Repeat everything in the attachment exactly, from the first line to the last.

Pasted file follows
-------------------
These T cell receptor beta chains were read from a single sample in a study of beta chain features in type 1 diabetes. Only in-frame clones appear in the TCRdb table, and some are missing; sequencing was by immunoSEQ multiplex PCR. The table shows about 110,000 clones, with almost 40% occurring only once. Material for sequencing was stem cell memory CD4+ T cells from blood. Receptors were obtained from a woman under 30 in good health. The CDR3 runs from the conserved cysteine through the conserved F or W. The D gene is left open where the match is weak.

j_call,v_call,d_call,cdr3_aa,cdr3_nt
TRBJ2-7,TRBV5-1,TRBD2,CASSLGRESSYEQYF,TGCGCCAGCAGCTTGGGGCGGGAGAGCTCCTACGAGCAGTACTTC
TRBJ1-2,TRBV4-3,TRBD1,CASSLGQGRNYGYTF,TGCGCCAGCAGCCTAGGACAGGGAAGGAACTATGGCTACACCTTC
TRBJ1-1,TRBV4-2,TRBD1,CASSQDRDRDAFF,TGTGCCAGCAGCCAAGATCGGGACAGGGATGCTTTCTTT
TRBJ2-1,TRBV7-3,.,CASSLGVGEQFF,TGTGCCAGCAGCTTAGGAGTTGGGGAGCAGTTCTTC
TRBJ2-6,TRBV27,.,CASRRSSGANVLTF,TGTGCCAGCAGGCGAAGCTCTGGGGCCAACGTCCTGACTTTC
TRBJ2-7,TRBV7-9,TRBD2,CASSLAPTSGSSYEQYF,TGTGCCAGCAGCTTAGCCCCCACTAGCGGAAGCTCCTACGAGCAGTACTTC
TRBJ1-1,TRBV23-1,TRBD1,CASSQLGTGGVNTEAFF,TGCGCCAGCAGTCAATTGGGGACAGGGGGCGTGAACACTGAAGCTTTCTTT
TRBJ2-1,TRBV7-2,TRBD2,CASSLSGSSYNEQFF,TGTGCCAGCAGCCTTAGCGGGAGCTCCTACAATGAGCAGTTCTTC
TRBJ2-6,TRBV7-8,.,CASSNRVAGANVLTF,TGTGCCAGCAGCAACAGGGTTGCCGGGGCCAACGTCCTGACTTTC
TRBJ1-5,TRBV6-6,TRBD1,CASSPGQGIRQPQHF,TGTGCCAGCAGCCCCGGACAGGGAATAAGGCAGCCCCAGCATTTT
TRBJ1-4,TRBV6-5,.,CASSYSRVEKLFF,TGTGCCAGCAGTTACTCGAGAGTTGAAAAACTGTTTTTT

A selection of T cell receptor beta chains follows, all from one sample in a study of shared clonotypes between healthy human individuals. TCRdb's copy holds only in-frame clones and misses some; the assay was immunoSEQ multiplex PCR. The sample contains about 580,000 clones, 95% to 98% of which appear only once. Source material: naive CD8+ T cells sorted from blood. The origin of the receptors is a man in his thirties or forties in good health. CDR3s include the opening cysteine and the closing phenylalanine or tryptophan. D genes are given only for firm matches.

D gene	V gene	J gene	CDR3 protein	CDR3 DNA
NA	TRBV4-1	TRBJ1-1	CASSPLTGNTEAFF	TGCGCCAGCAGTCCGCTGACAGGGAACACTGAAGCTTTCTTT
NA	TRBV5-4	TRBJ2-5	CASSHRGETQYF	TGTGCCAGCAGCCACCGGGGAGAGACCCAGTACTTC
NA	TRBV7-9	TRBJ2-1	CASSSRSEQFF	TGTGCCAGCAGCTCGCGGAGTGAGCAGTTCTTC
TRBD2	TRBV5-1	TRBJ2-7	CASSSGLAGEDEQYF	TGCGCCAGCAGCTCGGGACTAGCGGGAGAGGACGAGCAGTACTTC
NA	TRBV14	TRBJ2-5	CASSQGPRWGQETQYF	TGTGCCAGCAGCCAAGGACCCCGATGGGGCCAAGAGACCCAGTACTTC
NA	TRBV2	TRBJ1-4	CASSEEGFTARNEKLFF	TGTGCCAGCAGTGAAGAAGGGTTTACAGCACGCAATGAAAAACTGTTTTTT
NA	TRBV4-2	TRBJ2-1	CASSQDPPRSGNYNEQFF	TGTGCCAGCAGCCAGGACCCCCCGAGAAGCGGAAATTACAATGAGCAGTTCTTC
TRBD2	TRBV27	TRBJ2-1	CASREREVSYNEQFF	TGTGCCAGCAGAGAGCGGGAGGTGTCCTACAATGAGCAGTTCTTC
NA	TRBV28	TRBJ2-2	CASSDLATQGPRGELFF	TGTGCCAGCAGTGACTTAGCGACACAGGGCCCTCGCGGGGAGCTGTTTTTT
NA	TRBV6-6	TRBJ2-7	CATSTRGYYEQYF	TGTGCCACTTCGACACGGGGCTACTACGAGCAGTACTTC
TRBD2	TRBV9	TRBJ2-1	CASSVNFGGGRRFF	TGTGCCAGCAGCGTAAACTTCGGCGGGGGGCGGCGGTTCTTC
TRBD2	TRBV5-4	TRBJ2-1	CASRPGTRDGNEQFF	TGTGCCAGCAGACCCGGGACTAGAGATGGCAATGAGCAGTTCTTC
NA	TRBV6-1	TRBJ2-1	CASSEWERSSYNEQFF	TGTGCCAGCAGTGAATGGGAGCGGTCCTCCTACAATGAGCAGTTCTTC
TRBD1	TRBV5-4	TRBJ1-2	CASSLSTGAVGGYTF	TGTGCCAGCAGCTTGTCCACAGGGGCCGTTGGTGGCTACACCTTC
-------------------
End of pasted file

These T cell receptor beta chains were read from a single sample in a study of beta chain features in type 1 diabetes. Only in-frame clones appear in the TCRdb table, and some are missing; sequencing was by immunoSEQ multiplex PCR. The table shows about 110,000 clones, with almost 40% occurring only once. Material for sequencing was stem cell memory CD4+ T cells from blood. Receptors were obtained from a woman under 30 in good health. The CDR3 runs from the conserved cysteine through the conserved F or W. The D gene is left open where the match is weak.

j_call,v_call,d_call,cdr3_aa,cdr3_nt
TRBJ2-7,TRBV5-1,TRBD2,CASSLGRESSYEQYF,TGCGCCAGCAGCTTGGGGCGGGAGAGCTCCTACGAGCAGTACTTC
TRBJ1-2,TRBV4-3,TRBD1,CASSLGQGRNYGYTF,TGCGCCAGCAGCCTAGGACAGGGAAGGAACTATGGCTACACCTTC
TRBJ1-1,TRBV4-2,TRBD1,CASSQDRDRDAFF,TGTGCCAGCAGCCAAGATCGGGACAGGGATGCTTTCTTT
TRBJ2-1,TRBV7-3,.,CASSLGVGEQFF,TGTGCCAGCAGCTTAGGAGTTGGGGAGCAGTTCTTC
TRBJ2-6,TRBV27,.,CASRRSSGANVLTF,TGTGCCAGCAGGCGAAGCTCTGGGGCCAACGTCCTGACTTTC
TRBJ2-7,TRBV7-9,TRBD2,CASSLAPTSGSSYEQYF,TGTGCCAGCAGCTTAGCCCCCACTAGCGGAAGCTCCTACGAGCAGTACTTC
TRBJ1-1,TRBV23-1,TRBD1,CASSQLGTGGVNTEAFF,TGCGCCAGCAGTCAATTGGGGACAGGGGGCGTGAACACTGAAGCTTTCTTT
TRBJ2-1,TRBV7-2,TRBD2,CASSLSGSSYNEQFF,TGTGCCAGCAGCCTTAGCGGGAGCTCCTACAATGAGCAGTTCTTC
TRBJ2-6,TRBV7-8,.,CASSNRVAGANVLTF,TGTGCCAGCAGCAACAGGGTTGCCGGGGCCAACGTCCTGACTTTC
TRBJ1-5,TRBV6-6,TRBD1,CASSPGQGIRQPQHF,TGTGCCAGCAGCCCCGGACAGGGAATAAGGCAGCCCCAGCATTTT
TRBJ1-4,TRBV6-5,.,CASSYSRVEKLFF,TGTGCCAGCAGTTACTCGAGAGTTGAAAAACTGTTTTTT

A selection of T cell receptor beta chains follows, all from one sample in a study of shared clonotypes between healthy human individuals. TCRdb's copy holds only in-frame clones and misses some; the assay was immunoSEQ multiplex PCR. The sample contains about 580,000 clones, 95% to 98% of which appear only once. Source material: naive CD8+ T cells sorted from blood. The origin of the receptors is a man in his thirties or forties in good health. CDR3s include the opening cysteine and the closing phenylalanine or tryptophan. D genes are given only for firm matches.

D gene	V gene	J gene	CDR3 protein	CDR3 DNA
NA	TRBV4-1	TRBJ1-1	CASSPLTGNTEAFF	TGCGCCAGCAGTCCGCTGACAGGGAACACTGAAGCTTTCTTT
NA	TRBV5-4	TRBJ2-5	CASSHRGETQYF	TGTGCCAGCAGCCACCGGGGAGAGACCCAGTACTTC
NA	TRBV7-9	TRBJ2-1	CASSSRSEQFF	TGTGCCAGCAGCTCGCGGAGTGAGCAGTTCTTC
TRBD2	TRBV5-1	TRBJ2-7	CASSSGLAGEDEQYF	TGCGCCAGCAGCTCGGGACTAGCGGGAGAGGACGAGCAGTACTTC
NA	TRBV14	TRBJ2-5	CASSQGPRWGQETQYF	TGTGCCAGCAGCCAAGGACCCCGATGGGGCCAAGAGACCCAGTACTTC
NA	TRBV2	TRBJ1-4	CASSEEGFTARNEKLFF	TGTGCCAGCAGTGAAGAAGGGTTTACAGCACGCAATGAAAAACTGTTTTTT
NA	TRBV4-2	TRBJ2-1	CASSQDPPRSGNYNEQFF	TGTGCCAGCAGCCAGGACCCCCCGAGAAGCGGAAATTACAATGAGCAGTTCTTC
TRBD2	TRBV27	TRBJ2-1	CASREREVSYNEQFF	TGTGCCAGCAGAGAGCGGGAGGTGTCCTACAATGAGCAGTTCTTC
NA	TRBV28	TRBJ2-2	CASSDLATQGPRGELFF	TGTGCCAGCAGTGACTTAGCGACACAGGGCCCTCGCGGGGAGCTGTTTTTT
NA	TRBV6-6	TRBJ2-7	CATSTRGYYEQYF	TGTGCCACTTCGACACGGGGCTACTACGAGCAGTACTTC
TRBD2	TRBV9	TRBJ2-1	CASSVNFGGGRRFF	TGTGCCAGCAGCGTAAACTTCGGCGGGGGGCGGCGGTTCTTC
TRBD2	TRBV5-4	TRBJ2-1	CASRPGTRDGNEQFF	TGTGCCAGCAGACCCGGGACTAGAGATGGCAATGAGCAGTTCTTC
NA	TRBV6-1	TRBJ2-1	CASSEWERSSYNEQFF	TGTGCCAGCAGTGAATGGGAGCGGTCCTCCTACAATGAGCAGTTCTTC
TRBD1	TRBV5-4	TRBJ1-2	CASSLSTGAVGGYTF	TGTGCCAGCAGCTTGTCCACAGGGGCCGTTGGTGGCTACACCTTC